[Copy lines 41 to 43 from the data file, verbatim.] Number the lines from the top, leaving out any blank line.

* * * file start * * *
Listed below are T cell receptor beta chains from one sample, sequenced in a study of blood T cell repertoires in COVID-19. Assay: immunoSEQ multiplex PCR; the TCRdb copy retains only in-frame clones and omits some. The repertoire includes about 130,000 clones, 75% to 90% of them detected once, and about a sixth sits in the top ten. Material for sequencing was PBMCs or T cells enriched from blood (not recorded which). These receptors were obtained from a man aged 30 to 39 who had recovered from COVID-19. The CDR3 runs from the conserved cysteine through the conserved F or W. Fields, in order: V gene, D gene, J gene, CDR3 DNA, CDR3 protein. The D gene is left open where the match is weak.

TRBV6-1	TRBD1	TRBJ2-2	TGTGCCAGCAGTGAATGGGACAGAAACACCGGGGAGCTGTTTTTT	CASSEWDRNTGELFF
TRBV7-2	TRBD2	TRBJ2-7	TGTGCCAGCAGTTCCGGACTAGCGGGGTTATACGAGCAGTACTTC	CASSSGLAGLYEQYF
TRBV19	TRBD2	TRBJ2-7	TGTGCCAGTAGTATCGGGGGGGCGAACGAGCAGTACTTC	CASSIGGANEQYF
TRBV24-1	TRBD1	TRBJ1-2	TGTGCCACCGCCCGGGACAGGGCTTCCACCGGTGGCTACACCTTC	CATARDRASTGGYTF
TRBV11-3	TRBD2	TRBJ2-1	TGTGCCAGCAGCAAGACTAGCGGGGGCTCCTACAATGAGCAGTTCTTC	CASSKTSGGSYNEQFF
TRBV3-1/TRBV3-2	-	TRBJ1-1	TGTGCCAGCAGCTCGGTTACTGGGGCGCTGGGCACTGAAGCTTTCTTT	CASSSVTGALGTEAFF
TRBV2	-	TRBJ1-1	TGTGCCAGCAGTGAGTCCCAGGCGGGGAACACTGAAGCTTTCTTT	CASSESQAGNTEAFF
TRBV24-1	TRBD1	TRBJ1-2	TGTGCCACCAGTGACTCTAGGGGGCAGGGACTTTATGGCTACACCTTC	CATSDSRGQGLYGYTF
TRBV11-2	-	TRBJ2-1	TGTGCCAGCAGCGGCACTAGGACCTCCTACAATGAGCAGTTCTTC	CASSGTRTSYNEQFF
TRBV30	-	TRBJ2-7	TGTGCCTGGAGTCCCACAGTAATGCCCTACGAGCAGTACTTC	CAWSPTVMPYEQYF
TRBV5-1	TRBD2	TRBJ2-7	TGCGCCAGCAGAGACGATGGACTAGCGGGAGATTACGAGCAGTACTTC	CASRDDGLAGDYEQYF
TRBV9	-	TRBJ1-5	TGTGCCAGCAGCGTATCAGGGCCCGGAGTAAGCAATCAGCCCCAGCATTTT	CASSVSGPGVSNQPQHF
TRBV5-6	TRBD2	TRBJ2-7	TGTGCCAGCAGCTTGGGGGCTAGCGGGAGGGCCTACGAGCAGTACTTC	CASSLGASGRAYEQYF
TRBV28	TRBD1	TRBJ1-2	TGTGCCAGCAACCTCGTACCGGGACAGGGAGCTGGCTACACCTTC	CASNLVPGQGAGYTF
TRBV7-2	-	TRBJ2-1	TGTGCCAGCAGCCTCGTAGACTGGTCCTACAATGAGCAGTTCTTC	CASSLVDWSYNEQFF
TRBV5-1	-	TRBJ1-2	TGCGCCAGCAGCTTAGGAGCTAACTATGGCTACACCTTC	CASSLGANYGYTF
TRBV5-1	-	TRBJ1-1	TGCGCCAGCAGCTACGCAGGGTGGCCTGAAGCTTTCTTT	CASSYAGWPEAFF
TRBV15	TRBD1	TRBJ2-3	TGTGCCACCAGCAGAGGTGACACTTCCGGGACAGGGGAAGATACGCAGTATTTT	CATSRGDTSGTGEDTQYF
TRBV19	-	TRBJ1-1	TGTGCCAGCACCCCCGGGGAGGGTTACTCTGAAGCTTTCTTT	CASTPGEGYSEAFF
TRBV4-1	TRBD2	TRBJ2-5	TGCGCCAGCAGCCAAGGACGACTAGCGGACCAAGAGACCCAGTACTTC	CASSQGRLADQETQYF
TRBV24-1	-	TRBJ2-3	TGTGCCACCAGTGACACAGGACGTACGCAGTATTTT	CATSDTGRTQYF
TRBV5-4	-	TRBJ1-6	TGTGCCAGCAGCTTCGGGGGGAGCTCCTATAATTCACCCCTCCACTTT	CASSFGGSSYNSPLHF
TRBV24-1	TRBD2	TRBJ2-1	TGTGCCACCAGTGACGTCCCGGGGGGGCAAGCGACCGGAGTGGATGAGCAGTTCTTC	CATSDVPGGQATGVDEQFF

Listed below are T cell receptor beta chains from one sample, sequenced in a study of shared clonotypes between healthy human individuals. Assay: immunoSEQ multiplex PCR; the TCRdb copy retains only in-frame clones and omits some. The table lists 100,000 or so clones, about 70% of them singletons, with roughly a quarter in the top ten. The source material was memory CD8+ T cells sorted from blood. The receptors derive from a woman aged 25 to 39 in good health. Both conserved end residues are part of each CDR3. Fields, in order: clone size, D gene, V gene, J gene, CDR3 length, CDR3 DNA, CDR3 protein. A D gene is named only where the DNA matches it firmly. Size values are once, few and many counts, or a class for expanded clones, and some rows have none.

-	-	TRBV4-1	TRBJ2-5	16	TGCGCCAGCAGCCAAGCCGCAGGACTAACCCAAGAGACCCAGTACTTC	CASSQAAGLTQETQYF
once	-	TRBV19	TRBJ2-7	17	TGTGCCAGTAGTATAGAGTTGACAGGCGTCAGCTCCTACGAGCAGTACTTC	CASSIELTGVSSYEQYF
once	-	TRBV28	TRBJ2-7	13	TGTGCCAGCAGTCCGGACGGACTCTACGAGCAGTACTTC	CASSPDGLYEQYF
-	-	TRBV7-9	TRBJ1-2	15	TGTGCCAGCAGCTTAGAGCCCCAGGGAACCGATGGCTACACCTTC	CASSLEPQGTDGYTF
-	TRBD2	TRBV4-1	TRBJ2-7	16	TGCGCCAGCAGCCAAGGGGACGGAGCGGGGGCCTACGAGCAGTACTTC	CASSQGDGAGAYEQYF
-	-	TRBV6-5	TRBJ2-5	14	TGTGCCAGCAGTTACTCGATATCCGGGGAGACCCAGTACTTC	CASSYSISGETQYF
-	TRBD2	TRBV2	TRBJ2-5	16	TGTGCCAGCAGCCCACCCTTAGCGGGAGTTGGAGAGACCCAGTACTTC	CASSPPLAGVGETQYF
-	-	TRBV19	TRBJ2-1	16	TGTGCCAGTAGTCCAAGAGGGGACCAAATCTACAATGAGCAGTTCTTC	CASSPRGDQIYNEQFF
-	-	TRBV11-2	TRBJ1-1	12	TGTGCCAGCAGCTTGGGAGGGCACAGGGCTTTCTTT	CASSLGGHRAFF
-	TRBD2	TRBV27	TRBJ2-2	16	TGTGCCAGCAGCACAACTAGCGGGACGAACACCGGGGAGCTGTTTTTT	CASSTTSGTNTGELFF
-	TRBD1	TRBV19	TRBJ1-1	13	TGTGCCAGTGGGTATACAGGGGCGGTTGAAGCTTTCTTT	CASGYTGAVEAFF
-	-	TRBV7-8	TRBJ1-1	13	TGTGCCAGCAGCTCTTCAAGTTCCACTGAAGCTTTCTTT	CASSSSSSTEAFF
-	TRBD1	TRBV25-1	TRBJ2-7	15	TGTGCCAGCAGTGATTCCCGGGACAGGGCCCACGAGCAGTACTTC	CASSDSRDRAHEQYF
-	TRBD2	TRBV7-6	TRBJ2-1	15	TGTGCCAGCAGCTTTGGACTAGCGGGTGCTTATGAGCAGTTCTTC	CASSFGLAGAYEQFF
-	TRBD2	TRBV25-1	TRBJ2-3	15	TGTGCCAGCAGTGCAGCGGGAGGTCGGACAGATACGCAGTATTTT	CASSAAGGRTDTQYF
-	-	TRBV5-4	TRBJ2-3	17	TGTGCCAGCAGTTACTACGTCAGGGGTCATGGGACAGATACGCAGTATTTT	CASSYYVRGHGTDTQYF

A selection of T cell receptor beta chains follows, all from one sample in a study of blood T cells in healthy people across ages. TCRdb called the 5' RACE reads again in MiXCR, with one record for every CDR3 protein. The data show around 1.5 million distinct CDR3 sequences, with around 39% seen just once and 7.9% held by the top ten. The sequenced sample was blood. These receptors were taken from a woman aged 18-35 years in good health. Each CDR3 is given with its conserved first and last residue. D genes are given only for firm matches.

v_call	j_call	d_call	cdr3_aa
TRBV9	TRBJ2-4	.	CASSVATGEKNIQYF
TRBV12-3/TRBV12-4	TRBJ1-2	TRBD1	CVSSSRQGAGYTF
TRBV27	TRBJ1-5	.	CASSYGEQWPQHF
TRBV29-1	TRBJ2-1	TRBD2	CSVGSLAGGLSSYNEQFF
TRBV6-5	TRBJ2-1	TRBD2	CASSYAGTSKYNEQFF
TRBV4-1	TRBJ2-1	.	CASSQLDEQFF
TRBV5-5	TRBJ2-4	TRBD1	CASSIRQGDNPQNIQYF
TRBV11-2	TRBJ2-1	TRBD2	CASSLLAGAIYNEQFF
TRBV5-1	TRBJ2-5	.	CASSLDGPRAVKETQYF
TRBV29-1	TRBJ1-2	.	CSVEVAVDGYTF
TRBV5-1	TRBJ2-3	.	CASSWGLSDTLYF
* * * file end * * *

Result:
-	-	TRBV5-4	TRBJ2-3	17	TGTGCCAGCAGTTACTACGTCAGGGGTCATGGGACAGATACGCAGTATTTT	CASSYYVRGHGTDTQYF

A selection of T cell receptor beta chains follows, all from one sample in a study of blood T cells in healthy people across ages. TCRdb called the 5' RACE reads again in MiXCR, with one record for every CDR3 protein. The data show around 1.5 million distinct CDR3 sequences, with around 39% seen just once and 7.9% held by the top ten. The sequenced sample was blood. These receptors were taken from a woman aged 18-35 years in good health. Each CDR3 is given with its conserved first and last residue. D genes are given only for firm matches.

v_call	j_call	d_call	cdr3_aa